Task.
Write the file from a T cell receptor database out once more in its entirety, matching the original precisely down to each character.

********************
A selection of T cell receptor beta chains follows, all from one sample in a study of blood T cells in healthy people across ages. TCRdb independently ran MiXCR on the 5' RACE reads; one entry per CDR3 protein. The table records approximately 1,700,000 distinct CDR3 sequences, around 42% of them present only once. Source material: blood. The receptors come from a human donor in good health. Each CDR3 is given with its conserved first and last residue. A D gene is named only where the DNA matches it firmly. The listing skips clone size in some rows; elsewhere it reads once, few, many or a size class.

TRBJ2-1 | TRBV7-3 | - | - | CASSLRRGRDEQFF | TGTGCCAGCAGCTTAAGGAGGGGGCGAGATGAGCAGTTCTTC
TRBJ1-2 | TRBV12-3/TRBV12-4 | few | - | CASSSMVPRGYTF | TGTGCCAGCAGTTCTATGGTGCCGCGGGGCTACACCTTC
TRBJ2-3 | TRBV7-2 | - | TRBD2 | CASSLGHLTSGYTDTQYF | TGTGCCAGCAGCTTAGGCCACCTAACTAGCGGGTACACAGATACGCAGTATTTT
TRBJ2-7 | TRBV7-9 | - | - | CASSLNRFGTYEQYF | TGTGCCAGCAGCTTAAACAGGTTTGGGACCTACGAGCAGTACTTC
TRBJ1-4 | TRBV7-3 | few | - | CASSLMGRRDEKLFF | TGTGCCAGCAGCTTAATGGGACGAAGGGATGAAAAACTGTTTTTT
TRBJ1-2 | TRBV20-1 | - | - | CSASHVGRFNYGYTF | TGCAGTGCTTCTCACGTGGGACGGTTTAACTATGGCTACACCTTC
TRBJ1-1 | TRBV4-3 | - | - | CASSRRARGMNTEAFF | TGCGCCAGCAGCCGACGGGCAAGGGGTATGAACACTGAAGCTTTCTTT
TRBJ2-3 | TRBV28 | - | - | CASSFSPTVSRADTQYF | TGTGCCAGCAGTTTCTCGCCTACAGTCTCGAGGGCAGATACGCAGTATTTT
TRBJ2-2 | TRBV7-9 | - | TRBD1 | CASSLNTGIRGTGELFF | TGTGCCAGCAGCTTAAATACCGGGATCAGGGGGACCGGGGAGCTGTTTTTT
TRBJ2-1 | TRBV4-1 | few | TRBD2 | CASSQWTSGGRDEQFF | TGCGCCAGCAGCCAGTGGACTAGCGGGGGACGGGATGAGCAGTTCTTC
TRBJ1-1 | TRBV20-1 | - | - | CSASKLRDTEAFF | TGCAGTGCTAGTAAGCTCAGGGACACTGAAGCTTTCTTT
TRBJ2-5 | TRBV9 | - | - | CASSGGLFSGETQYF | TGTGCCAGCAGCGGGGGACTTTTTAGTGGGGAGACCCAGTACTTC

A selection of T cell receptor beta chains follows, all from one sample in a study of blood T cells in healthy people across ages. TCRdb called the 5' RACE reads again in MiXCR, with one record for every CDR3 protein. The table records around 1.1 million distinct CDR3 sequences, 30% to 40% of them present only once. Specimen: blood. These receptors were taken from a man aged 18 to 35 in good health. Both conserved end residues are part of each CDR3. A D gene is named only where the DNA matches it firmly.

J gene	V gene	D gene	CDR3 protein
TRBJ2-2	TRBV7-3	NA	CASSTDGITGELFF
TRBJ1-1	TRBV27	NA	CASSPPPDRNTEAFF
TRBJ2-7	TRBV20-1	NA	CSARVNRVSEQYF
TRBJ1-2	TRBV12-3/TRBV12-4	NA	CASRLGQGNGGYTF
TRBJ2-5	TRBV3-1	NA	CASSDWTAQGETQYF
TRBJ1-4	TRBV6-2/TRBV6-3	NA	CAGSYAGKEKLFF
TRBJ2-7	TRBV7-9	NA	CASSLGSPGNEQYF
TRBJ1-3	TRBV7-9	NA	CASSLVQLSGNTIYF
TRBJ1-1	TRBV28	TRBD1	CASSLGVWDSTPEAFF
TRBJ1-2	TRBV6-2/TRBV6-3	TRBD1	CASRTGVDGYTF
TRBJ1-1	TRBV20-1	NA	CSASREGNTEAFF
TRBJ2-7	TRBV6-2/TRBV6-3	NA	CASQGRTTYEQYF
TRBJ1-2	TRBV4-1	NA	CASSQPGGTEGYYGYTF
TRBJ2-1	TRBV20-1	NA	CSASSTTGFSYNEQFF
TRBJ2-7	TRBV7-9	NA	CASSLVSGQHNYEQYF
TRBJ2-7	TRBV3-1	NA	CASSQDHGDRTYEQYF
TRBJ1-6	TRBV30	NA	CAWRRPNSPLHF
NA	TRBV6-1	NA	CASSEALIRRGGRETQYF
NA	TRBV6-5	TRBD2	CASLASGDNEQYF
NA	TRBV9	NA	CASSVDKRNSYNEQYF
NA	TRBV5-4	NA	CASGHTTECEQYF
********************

A selection of T cell receptor beta chains follows, all from one sample in a study of blood T cells in healthy people across ages. TCRdb independently ran MiXCR on the 5' RACE reads; one entry per CDR3 protein. The table records approximately 1,700,000 distinct CDR3 sequences, around 42% of them present only once. Source material: blood. The receptors come from a human donor in good health. Each CDR3 is given with its conserved first and last residue. A D gene is named only where the DNA matches it firmly. The listing skips clone size in some rows; elsewhere it reads once, few, many or a size class.

TRBJ2-1 | TRBV7-3 | - | - | CASSLRRGRDEQFF | TGTGCCAGCAGCTTAAGGAGGGGGCGAGATGAGCAGTTCTTC
TRBJ1-2 | TRBV12-3/TRBV12-4 | few | - | CASSSMVPRGYTF | TGTGCCAGCAGTTCTATGGTGCCGCGGGGCTACACCTTC
TRBJ2-3 | TRBV7-2 | - | TRBD2 | CASSLGHLTSGYTDTQYF | TGTGCCAGCAGCTTAGGCCACCTAACTAGCGGGTACACAGATACGCAGTATTTT
TRBJ2-7 | TRBV7-9 | - | - | CASSLNRFGTYEQYF | TGTGCCAGCAGCTTAAACAGGTTTGGGACCTACGAGCAGTACTTC
TRBJ1-4 | TRBV7-3 | few | - | CASSLMGRRDEKLFF | TGTGCCAGCAGCTTAATGGGACGAAGGGATGAAAAACTGTTTTTT
TRBJ1-2 | TRBV20-1 | - | - | CSASHVGRFNYGYTF | TGCAGTGCTTCTCACGTGGGACGGTTTAACTATGGCTACACCTTC
TRBJ1-1 | TRBV4-3 | - | - | CASSRRARGMNTEAFF | TGCGCCAGCAGCCGACGGGCAAGGGGTATGAACACTGAAGCTTTCTTT
TRBJ2-3 | TRBV28 | - | - | CASSFSPTVSRADTQYF | TGTGCCAGCAGTTTCTCGCCTACAGTCTCGAGGGCAGATACGCAGTATTTT
TRBJ2-2 | TRBV7-9 | - | TRBD1 | CASSLNTGIRGTGELFF | TGTGCCAGCAGCTTAAATACCGGGATCAGGGGGACCGGGGAGCTGTTTTTT
TRBJ2-1 | TRBV4-1 | few | TRBD2 | CASSQWTSGGRDEQFF | TGCGCCAGCAGCCAGTGGACTAGCGGGGGACGGGATGAGCAGTTCTTC
TRBJ1-1 | TRBV20-1 | - | - | CSASKLRDTEAFF | TGCAGTGCTAGTAAGCTCAGGGACACTGAAGCTTTCTTT
TRBJ2-5 | TRBV9 | - | - | CASSGGLFSGETQYF | TGTGCCAGCAGCGGGGGACTTTTTAGTGGGGAGACCCAGTACTTC

A selection of T cell receptor beta chains follows, all from one sample in a study of blood T cells in healthy people across ages. TCRdb called the 5' RACE reads again in MiXCR, with one record for every CDR3 protein. The table records around 1.1 million distinct CDR3 sequences, 30% to 40% of them present only once. Specimen: blood. These receptors were taken from a man aged 18 to 35 in good health. Both conserved end residues are part of each CDR3. A D gene is named only where the DNA matches it firmly.

J gene	V gene	D gene	CDR3 protein
TRBJ2-2	TRBV7-3	NA	CASSTDGITGELFF
TRBJ1-1	TRBV27	NA	CASSPPPDRNTEAFF
TRBJ2-7	TRBV20-1	NA	CSARVNRVSEQYF
TRBJ1-2	TRBV12-3/TRBV12-4	NA	CASRLGQGNGGYTF
TRBJ2-5	TRBV3-1	NA	CASSDWTAQGETQYF
TRBJ1-4	TRBV6-2/TRBV6-3	NA	CAGSYAGKEKLFF
TRBJ2-7	TRBV7-9	NA	CASSLGSPGNEQYF
TRBJ1-3	TRBV7-9	NA	CASSLVQLSGNTIYF
TRBJ1-1	TRBV28	TRBD1	CASSLGVWDSTPEAFF
TRBJ1-2	TRBV6-2/TRBV6-3	TRBD1	CASRTGVDGYTF
TRBJ1-1	TRBV20-1	NA	CSASREGNTEAFF
TRBJ2-7	TRBV6-2/TRBV6-3	NA	CASQGRTTYEQYF
TRBJ1-2	TRBV4-1	NA	CASSQPGGTEGYYGYTF
TRBJ2-1	TRBV20-1	NA	CSASSTTGFSYNEQFF
TRBJ2-7	TRBV7-9	NA	CASSLVSGQHNYEQYF
TRBJ2-7	TRBV3-1	NA	CASSQDHGDRTYEQYF
TRBJ1-6	TRBV30	NA	CAWRRPNSPLHF
NA	TRBV6-1	NA	CASSEALIRRGGRETQYF
NA	TRBV6-5	TRBD2	CASLASGDNEQYF
NA	TRBV9	NA	CASSVDKRNSYNEQYF
NA	TRBV5-4	NA	CASGHTTECEQYF